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How Does Siri Work? The Science Behind Siri

How Does Siri Work? The Science Behind Siri -magoosh

Editorial credit: Soze Soze / Shutterstock.com

Hey Siri, set an alarm for 7 AM tomorrow.
Done – your alarm is set for 7 AM tomorrow.

We are all quite familiar with Siri – the voice assistant by Apple. It helps you simplify navigating through your iPhone by simply listening to your voice and performing the task you want it to do. For instance, you can ask Siri to set an alarm or a reminder for you at a specific time of a specific day. You can ask Siri to call your friend. You can ask Siri to tell you a joke.

Siri is fun and it is highly convenient to use. As the end users, we don’t bother to worry about the tech. However, have you ever wondered what’s happening behind the scene when you talk to Siri?

Technology behind Siri

Siri works on primarily 2 technologies – Speech Recognition and Natural Language Processing. Speech Recognition is the task of converting a human speech into its corresponding textual form. For instance, when you trigger Siri by saying “Hey Siri”, in the back-end, a powerful speech recognition system by Apple kicks off and converts your audio into its corresponding textual form – “Hey Siri.” This is an extremely challenging task simply because we humans have a highly diverse set of tones as well as accents. The accents vary not only across countries, but also across states/cities within a country. Some people speak fast, some speak slowly. Characteristics of male and female voices are also very different.

The engineers at Apple train Machine Learning models on large, transcribed datasets in order to create efficient speech recognition models for Siri. These models are trained with highly diverse datasets that comprise of the voice samples of a large group of people. This way, Siri is able to cater to various accents.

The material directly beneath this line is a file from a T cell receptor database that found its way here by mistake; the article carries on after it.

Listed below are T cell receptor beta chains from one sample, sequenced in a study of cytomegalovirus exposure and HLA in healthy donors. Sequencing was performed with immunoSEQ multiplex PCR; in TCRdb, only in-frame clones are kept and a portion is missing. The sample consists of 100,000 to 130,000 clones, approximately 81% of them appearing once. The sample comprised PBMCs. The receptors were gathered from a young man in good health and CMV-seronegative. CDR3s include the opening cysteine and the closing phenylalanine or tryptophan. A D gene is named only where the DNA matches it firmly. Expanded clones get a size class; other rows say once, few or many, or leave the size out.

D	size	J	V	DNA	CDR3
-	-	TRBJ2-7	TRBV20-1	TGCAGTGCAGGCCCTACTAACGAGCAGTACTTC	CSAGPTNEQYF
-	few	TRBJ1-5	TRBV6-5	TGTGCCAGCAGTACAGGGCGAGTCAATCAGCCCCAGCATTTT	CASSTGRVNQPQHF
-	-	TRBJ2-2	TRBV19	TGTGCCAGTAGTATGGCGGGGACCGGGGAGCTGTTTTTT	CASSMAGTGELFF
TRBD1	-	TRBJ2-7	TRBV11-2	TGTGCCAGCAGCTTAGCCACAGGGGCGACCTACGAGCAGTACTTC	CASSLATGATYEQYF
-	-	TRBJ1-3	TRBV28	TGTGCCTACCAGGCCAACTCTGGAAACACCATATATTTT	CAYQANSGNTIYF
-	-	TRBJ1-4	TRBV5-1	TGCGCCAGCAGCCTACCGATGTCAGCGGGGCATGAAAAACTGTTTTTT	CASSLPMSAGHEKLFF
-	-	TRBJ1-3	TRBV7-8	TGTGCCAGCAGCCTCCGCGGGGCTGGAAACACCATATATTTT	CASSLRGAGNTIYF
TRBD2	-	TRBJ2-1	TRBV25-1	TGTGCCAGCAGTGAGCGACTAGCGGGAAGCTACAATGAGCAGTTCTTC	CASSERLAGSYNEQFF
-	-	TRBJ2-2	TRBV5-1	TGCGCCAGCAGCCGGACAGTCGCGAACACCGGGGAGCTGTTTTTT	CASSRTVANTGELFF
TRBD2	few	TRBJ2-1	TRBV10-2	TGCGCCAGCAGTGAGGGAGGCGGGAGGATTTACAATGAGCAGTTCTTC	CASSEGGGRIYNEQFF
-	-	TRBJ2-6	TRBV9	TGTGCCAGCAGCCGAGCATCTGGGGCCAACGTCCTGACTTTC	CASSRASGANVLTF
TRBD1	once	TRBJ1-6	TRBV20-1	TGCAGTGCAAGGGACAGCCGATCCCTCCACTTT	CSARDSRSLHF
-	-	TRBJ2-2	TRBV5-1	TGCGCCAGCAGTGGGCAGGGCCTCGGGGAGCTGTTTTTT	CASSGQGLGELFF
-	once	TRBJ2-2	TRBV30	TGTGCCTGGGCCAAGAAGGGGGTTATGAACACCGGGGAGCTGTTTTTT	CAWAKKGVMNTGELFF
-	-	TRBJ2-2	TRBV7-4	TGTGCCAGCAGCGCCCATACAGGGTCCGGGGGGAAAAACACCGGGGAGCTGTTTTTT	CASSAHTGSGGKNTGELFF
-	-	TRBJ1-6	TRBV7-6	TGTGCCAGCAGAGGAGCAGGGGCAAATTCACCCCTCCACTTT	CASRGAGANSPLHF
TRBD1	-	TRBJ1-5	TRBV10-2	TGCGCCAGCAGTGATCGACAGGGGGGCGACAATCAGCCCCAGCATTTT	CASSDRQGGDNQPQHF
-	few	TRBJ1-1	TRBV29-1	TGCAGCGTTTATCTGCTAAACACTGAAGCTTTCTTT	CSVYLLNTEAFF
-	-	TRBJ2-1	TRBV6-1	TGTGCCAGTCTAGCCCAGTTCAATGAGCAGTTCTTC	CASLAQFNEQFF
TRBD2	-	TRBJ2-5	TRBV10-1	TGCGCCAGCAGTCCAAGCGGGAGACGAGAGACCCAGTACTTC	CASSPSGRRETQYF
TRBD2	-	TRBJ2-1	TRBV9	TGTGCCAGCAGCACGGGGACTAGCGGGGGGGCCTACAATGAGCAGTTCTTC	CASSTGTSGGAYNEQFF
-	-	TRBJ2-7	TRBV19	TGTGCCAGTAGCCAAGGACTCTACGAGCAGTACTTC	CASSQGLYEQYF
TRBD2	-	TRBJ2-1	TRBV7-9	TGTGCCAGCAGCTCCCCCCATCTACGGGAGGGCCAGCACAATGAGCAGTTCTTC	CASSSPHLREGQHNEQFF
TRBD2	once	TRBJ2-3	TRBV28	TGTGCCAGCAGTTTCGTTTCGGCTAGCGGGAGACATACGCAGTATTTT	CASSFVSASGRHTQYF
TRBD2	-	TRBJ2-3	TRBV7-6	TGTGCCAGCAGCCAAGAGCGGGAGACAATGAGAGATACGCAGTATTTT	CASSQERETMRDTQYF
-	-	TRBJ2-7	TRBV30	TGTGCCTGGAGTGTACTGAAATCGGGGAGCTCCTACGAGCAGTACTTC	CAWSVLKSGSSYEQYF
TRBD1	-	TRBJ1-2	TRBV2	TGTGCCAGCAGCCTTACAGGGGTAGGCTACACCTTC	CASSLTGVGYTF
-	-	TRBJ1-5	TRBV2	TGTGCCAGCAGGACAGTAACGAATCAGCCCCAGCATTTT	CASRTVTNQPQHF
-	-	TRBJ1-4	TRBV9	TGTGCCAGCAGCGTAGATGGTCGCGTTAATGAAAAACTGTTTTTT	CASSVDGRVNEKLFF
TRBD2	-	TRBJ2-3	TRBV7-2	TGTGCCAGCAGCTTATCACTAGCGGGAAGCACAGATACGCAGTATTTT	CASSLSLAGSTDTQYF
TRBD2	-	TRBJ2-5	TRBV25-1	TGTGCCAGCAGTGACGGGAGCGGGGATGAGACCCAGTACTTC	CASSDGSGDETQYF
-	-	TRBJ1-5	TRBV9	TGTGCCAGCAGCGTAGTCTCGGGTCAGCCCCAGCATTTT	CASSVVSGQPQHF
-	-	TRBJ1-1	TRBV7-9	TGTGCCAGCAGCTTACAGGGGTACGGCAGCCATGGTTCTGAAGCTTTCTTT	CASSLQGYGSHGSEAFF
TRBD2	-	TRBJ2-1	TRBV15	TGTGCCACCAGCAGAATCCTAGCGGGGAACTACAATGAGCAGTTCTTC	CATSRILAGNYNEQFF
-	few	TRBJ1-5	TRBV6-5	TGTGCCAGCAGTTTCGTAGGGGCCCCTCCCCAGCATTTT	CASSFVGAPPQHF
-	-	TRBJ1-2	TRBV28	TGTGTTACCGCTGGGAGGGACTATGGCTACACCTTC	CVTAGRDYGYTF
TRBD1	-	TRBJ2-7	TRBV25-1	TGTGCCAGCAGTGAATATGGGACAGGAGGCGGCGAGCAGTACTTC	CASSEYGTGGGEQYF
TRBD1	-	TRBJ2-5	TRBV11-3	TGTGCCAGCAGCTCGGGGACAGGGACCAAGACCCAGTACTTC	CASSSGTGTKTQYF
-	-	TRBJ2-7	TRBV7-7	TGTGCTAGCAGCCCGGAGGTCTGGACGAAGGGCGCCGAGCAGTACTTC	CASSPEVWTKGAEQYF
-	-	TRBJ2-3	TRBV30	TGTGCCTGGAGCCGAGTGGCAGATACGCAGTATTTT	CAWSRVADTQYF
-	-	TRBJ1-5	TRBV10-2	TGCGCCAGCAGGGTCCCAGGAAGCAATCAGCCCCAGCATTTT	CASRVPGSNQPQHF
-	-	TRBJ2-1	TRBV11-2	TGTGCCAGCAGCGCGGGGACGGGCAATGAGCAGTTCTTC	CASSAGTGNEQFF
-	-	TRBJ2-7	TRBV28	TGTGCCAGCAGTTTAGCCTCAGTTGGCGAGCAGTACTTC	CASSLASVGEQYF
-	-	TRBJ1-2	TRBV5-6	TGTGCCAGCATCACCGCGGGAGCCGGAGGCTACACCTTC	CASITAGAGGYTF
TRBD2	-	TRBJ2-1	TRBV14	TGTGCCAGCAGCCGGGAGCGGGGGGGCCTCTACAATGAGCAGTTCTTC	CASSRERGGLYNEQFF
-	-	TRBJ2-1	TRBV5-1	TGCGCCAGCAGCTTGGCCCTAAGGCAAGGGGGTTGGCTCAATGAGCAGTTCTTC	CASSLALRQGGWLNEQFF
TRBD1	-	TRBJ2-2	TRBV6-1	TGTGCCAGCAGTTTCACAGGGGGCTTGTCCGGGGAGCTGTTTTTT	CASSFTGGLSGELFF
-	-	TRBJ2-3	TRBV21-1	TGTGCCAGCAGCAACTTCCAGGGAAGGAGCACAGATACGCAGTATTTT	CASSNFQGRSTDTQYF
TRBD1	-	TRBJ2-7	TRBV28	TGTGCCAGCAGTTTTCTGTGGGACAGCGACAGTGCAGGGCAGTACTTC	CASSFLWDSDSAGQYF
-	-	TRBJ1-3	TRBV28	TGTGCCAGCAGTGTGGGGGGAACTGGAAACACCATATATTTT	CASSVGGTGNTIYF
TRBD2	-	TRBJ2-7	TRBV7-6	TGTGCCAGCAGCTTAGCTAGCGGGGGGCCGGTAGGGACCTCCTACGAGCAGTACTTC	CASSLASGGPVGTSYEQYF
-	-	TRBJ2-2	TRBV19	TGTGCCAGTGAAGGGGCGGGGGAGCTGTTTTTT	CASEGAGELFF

In the recent years, deep learning has proven to produce phenomenal results in speech recognition. The word error rate of speech recognition engines has drastically gone down to less than 10%. This has been possible due to the availability of not only large datasets, but also powerful hardware using speech recognition algorithms that can be trained on the datasets.

Once Siri has understood what you are saying, the converted text is sent to Apple servers for further processing. Apple servers then run Natural Language Processing (NLP) algorithms on this text to understand the intent of what the user is trying to say. For instance, the NLP engines are able to differentiate that when a user is saying “set an alarm for 7AM tomorrow,” the user is asking about setting an alarm and not about making a call. This is challenging because different users speak the same sentence in different ways. For instance, one can say the same thing in the following ways:

  • Hey Siri, can you set me an alarm for 7AM tomorrow?
  • Siri, can you wake me up tomorrow at 7AM?
  • Siri, please set an alarm for tomorrow at 7AM.
  • Siri, please wake me up tomorrow at 7AM.

These are just a few right ways of telling Siri to set an alarm. Some people may speak grammatically incorrect sentences – “Siri alarm set me tomorrow at 7AM”. As a result, the intent analysis becomes very challenging. Just like speech recognition, intent analysis also requires a lot of data in order to train Natural Language Processing algorithms. Only when the dataset provided is huge is it the case that Siri is able to generalize and capture the variations of the same sentence that it has never seen. This makes the whole processes an extremely difficult task. In order to accomplish such mammoth tasks, Apple hires top-notch software engineers that have years of experience in Artificial Intelligence, Machine Learning, and Natural Language Processing.

These are just 2 of the most fundamental challenges. Another important technology behind Siri that employs Machine Learning is that of contextual understanding. You can talk to Siri like you are talking to a human:
You: Hey Siri, set an alarm.
Siri: What time do you want me to set an alarm?
You: 7 AM.

In the last sentence, when you said “7 AM”, Siri was able to understand and correlate that this 7 AM is a continuation of the last message where you asked it to set an alarm.

One final technology that Siri employs in this whole process is that of entity extraction. When you ask Siri to set an alarm for tomorrow at 7AM, Siri not only understands the meaning of your sentence, but also it automatically picks up entities from the sentence – 7AM and tomorrow.

Final Words

Overall, Siri is based on large-scale Machine Learning systems that employ 2 main aspects of data science – Speech Recognition and Natural Language Processing.

Amazing isn’t it? In our technology-heavy world, we tend to take things around us for granted. However, when we try to uncover them, we realize that there is a lot of technological magic happening behind the scene.

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